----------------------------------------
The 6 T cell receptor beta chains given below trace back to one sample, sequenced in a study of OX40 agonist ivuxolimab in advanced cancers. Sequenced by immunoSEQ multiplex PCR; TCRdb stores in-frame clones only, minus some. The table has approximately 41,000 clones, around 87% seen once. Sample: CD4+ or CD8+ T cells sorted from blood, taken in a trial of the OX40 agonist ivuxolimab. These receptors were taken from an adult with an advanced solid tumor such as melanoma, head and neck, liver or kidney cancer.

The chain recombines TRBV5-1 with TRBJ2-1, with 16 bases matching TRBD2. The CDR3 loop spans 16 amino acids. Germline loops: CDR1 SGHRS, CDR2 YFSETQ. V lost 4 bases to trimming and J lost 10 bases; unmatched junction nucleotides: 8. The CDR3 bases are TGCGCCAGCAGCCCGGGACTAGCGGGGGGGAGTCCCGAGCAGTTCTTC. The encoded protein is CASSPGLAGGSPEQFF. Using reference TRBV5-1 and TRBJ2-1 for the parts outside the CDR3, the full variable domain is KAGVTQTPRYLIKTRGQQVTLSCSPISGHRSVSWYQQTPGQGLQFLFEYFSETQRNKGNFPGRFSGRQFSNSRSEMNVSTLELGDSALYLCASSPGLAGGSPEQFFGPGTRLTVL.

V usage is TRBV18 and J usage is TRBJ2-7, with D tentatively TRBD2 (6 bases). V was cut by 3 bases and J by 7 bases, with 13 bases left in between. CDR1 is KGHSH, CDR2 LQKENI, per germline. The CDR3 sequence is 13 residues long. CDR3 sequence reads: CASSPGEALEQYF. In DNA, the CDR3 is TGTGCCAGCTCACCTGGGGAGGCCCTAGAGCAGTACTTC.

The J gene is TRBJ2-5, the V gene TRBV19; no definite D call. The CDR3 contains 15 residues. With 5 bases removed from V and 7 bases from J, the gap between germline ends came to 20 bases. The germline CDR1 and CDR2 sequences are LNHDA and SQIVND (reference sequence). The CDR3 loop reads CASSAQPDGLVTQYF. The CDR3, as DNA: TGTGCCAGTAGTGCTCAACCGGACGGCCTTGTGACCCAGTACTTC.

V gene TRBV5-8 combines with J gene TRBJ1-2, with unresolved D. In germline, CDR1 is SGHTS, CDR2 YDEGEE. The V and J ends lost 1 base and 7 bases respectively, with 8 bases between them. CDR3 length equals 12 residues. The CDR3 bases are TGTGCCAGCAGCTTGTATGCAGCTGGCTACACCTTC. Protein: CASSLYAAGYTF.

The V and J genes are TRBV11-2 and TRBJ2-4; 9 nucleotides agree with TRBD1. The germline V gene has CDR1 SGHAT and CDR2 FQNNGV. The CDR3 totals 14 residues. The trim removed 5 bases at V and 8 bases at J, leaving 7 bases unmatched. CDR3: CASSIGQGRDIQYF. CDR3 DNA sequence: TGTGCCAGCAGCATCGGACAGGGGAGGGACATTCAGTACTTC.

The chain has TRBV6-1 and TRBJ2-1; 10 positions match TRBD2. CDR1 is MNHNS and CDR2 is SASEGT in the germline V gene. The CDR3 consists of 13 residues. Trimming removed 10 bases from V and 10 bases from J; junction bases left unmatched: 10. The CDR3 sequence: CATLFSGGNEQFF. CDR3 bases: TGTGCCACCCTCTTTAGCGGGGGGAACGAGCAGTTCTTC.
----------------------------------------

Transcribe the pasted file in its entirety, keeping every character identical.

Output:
The 6 T cell receptor beta chains given below trace back to one sample, sequenced in a study of OX40 agonist ivuxolimab in advanced cancers. Sequenced by immunoSEQ multiplex PCR; TCRdb stores in-frame clones only, minus some. The table has approximately 41,000 clones, around 87% seen once. Sample: CD4+ or CD8+ T cells sorted from blood, taken in a trial of the OX40 agonist ivuxolimab. These receptors were taken from an adult with an advanced solid tumor such as melanoma, head and neck, liver or kidney cancer.

The chain recombines TRBV5-1 with TRBJ2-1, with 16 bases matching TRBD2. The CDR3 loop spans 16 amino acids. Germline loops: CDR1 SGHRS, CDR2 YFSETQ. V lost 4 bases to trimming and J lost 10 bases; unmatched junction nucleotides: 8. The CDR3 bases are TGCGCCAGCAGCCCGGGACTAGCGGGGGGGAGTCCCGAGCAGTTCTTC. The encoded protein is CASSPGLAGGSPEQFF. Using reference TRBV5-1 and TRBJ2-1 for the parts outside the CDR3, the full variable domain is KAGVTQTPRYLIKTRGQQVTLSCSPISGHRSVSWYQQTPGQGLQFLFEYFSETQRNKGNFPGRFSGRQFSNSRSEMNVSTLELGDSALYLCASSPGLAGGSPEQFFGPGTRLTVL.

V usage is TRBV18 and J usage is TRBJ2-7, with D tentatively TRBD2 (6 bases). V was cut by 3 bases and J by 7 bases, with 13 bases left in between. CDR1 is KGHSH, CDR2 LQKENI, per germline. The CDR3 sequence is 13 residues long. CDR3 sequence reads: CASSPGEALEQYF. In DNA, the CDR3 is TGTGCCAGCTCACCTGGGGAGGCCCTAGAGCAGTACTTC.

The J gene is TRBJ2-5, the V gene TRBV19; no definite D call. The CDR3 contains 15 residues. With 5 bases removed from V and 7 bases from J, the gap between germline ends came to 20 bases. The germline CDR1 and CDR2 sequences are LNHDA and SQIVND (reference sequence). The CDR3 loop reads CASSAQPDGLVTQYF. The CDR3, as DNA: TGTGCCAGTAGTGCTCAACCGGACGGCCTTGTGACCCAGTACTTC.

V gene TRBV5-8 combines with J gene TRBJ1-2, with unresolved D. In germline, CDR1 is SGHTS, CDR2 YDEGEE. The V and J ends lost 1 base and 7 bases respectively, with 8 bases between them. CDR3 length equals 12 residues. The CDR3 bases are TGTGCCAGCAGCTTGTATGCAGCTGGCTACACCTTC. Protein: CASSLYAAGYTF.

The V and J genes are TRBV11-2 and TRBJ2-4; 9 nucleotides agree with TRBD1. The germline V gene has CDR1 SGHAT and CDR2 FQNNGV. The CDR3 totals 14 residues. The trim removed 5 bases at V and 8 bases at J, leaving 7 bases unmatched. CDR3: CASSIGQGRDIQYF. CDR3 DNA sequence: TGTGCCAGCAGCATCGGACAGGGGAGGGACATTCAGTACTTC.

The chain has TRBV6-1 and TRBJ2-1; 10 positions match TRBD2. CDR1 is MNHNS and CDR2 is SASEGT in the germline V gene. The CDR3 consists of 13 residues. Trimming removed 10 bases from V and 10 bases from J; junction bases left unmatched: 10. The CDR3 sequence: CATLFSGGNEQFF. CDR3 bases: TGTGCCACCCTCTTTAGCGGGGGGAACGAGCAGTTCTTC.